For all of the above attractions, the longest we waited in line was for the Eiffel Tower (close to 2 hours). We tried to make a reservation in advance and they were all booked. I’m not sure how far you need to book, but as soon as you know you’ll be in Paris, try to book a slot. Otherwise, we booked ahead for Vatican, Accademia, Uffizi and Borghese (fun story about this one for a future post). Climbing the Duomo was the second longest wait time–about 45 minutes. Everything else was pretty much 10 minutes or less. This is a must for all travelers trying to see a lot in the time they are visiting.

This was the first trip to Italy and France for both me and my lady friend. Accordingly, we loaded up the trip with the must-see tourist sites. In future visits, we could take a more relaxed approach now that we’ve seen all the must-sees.

If you are at all like us (crazy), book what you can in advance, create a calendar, buy city passes to skip lines, start working out to get in better shape. But most importantly, invite Rick Steves along for the adventure.

Do you hear the bells?

“Leann. Your phone is going off.”

“Huh?” She said groggily. “That’s not my phone.”

This morning, our last in Venice before flying to the city of lights, started with the familiar sound of bells faintly chiming. I mistook them for the alarm set on the phone and woke up my regazza. It wasn’t her alarm, but the real bells. It was 7am. Our water taxi out of Venice departed at 6:50.

After a Home Alone moment, we jumped into the clothes we had set out for today, hurriedly ransacked the room (like Venetians and their gold booty), and charged down the stairs and out into the misty morning. I managed to twist my ankle on the last stair.

Taking a boat to a plane seems like the Kanye thing to do. The boat/cabbie was bumping hits like “baby come back.” He was one Adele song away from making me ask if he wanted to talk about the breakup.

The previous day in Venice was lackluster. We wandered around the city, shuffling behind tourist groups and couples. The canal is pretty and the abundance of bridges is a neat feature. The absence of crazed drivers on Vespas was a welcomed respite. If Venice were in Redfin it would easily receive a walker score of 100. There are water taxis and your feet. Those are your transport choices.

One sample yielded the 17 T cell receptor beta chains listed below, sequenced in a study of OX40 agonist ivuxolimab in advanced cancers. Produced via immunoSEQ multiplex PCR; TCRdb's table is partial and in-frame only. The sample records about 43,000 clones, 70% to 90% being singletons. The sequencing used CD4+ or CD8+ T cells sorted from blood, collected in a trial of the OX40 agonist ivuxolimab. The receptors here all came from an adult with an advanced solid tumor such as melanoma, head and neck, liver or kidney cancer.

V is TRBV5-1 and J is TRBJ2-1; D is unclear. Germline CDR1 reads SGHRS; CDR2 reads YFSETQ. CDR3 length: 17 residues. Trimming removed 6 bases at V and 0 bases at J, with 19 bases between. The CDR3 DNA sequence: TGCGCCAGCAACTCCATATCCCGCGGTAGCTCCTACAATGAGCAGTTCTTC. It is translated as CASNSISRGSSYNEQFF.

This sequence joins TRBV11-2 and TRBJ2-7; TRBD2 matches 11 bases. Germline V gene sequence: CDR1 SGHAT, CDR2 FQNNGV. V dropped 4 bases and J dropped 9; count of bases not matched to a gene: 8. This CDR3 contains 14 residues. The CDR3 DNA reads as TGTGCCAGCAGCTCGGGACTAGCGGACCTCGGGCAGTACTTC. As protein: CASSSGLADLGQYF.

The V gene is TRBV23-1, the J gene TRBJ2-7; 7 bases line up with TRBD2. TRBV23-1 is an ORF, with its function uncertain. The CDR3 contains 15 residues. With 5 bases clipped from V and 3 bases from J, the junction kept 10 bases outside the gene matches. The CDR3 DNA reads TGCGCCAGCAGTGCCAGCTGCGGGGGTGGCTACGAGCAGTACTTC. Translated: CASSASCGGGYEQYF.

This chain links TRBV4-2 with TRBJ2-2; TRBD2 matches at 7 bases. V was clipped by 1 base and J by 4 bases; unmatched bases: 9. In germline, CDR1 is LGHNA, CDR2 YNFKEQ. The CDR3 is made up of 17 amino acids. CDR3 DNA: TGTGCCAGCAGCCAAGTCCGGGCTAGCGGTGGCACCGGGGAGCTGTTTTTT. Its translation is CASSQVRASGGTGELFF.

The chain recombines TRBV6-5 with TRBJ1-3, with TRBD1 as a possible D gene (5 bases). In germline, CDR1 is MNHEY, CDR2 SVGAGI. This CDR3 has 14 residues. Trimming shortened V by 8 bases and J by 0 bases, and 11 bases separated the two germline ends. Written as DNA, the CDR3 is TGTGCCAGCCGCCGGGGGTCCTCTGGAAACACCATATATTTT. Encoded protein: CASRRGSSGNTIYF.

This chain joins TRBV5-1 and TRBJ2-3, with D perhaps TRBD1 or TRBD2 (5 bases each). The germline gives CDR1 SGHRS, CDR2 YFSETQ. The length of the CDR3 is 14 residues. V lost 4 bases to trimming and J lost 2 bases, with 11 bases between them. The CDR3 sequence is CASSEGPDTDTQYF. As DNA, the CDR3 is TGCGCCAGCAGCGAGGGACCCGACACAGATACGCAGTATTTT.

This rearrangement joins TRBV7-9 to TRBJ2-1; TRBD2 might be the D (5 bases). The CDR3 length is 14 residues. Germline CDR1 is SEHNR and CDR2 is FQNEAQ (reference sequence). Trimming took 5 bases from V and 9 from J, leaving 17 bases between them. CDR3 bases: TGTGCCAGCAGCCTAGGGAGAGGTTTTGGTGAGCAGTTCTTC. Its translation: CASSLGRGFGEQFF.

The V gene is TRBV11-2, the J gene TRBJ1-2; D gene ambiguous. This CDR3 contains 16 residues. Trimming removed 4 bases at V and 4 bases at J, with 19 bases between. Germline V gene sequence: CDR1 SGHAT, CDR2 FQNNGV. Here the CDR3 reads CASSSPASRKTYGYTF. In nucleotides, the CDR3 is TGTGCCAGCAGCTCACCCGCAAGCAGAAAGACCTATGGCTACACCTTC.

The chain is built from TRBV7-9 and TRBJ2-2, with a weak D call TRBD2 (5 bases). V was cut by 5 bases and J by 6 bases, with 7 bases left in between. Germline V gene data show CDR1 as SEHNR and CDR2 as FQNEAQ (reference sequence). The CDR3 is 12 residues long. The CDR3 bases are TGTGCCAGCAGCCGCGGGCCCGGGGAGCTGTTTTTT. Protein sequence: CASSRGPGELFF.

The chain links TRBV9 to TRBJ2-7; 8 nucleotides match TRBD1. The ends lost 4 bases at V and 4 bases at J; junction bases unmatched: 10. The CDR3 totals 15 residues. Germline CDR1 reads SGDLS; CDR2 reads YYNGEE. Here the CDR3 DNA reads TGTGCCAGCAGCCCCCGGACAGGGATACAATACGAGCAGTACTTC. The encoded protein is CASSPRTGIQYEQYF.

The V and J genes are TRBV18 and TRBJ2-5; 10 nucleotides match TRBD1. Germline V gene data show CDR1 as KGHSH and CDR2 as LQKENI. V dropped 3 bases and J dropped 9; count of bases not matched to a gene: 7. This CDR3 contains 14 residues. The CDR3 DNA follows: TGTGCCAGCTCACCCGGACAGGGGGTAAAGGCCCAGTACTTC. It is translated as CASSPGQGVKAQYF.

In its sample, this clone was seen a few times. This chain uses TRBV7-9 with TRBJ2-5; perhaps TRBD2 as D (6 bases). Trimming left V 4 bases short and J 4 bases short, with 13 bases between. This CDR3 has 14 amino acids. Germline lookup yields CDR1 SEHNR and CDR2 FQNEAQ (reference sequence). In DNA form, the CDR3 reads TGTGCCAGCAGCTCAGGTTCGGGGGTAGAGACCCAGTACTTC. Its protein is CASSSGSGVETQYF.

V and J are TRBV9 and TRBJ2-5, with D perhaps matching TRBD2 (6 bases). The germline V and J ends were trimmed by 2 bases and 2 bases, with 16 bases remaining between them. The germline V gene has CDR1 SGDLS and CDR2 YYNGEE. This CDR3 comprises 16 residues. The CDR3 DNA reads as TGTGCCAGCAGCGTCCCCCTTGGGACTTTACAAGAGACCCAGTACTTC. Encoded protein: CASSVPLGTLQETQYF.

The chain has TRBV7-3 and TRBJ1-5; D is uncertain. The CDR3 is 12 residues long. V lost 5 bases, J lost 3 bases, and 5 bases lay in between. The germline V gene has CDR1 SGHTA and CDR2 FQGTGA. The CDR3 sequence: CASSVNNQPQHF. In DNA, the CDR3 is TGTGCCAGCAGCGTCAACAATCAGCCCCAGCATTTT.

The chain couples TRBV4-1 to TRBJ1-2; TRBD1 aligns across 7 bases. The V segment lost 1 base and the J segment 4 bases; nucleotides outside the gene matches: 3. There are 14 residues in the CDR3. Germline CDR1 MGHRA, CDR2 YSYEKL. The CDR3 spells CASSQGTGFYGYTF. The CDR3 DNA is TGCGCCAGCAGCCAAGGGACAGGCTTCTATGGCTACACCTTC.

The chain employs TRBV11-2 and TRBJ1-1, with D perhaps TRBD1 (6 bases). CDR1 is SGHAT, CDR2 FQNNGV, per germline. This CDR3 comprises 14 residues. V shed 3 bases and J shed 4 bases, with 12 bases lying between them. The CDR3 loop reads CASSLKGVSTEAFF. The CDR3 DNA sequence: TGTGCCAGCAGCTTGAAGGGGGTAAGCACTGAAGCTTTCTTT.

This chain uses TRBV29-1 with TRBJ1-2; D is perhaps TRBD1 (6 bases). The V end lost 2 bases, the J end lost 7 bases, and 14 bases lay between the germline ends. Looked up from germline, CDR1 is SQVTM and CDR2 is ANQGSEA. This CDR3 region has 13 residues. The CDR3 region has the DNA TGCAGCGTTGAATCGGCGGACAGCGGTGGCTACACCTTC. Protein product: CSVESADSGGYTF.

The ongoing struggle with Venice, and the other Italian cities, was where to eat. I don’t often eat out so having to choose where to eat twice a day is taxing, especially when Chipotle isn’t an option. Most of our time was spent wandering the streets looking at menus.

Venice has its perks and can serve as a delineator for what type of traveler you are.

Do you like to make lists?
Are you a fast walker?
Do you like going with the flow? (Or “flowing with the go” as my friend Marissa learned from an author of a book by that name)
Do you walk around a new city seeing it through your iPad?

Venice is well suited for those looking to unwind or those ok with not having plans. One of the challenges is finding a particular address or place. The streets wind like a massive rat maze, replete with cheese shops. During our first dinner in Venice, I spotted a mouse scurrying out of the darkness around the corner. In that moment I commiserated with that mouse. For the majority of my time on the island, I was darting around looking for sustenance.

After the Murano incident and our general meandering, we decided to try one last time to find a particular restaurant. It had been rated highly on yelp and was in Cannaregio, an area my boss recommended as being a hot spot for the remaining locals. I asked our concierge, who had a penchant for whispering, if he could call the restaurant to make sure it was open. He gladly assisted us and informed us we had until 9. That gave us 60 minutes to find our way. Pressure cooker.

Uncharacteristically, I successfully navigated our way to the area (the top part of the fish). We eventually spotted the restaurant and sat down outside for our last supper. Leann chose tortellini in a cream sauce with prosciutto. I went Jesus style. Linguine alla pescatoro.

The dinner was good and our most substantial amount of food. Leading up to that dinner we had eaten: yogurt, croissant, mini sandwiches, two nectarines and a creme-filled donut. The food came out Taco Bell drive-thru fast. Maybe I’m just going though taco withdrawal. It’s been 10 days since I’ve had Mexican food.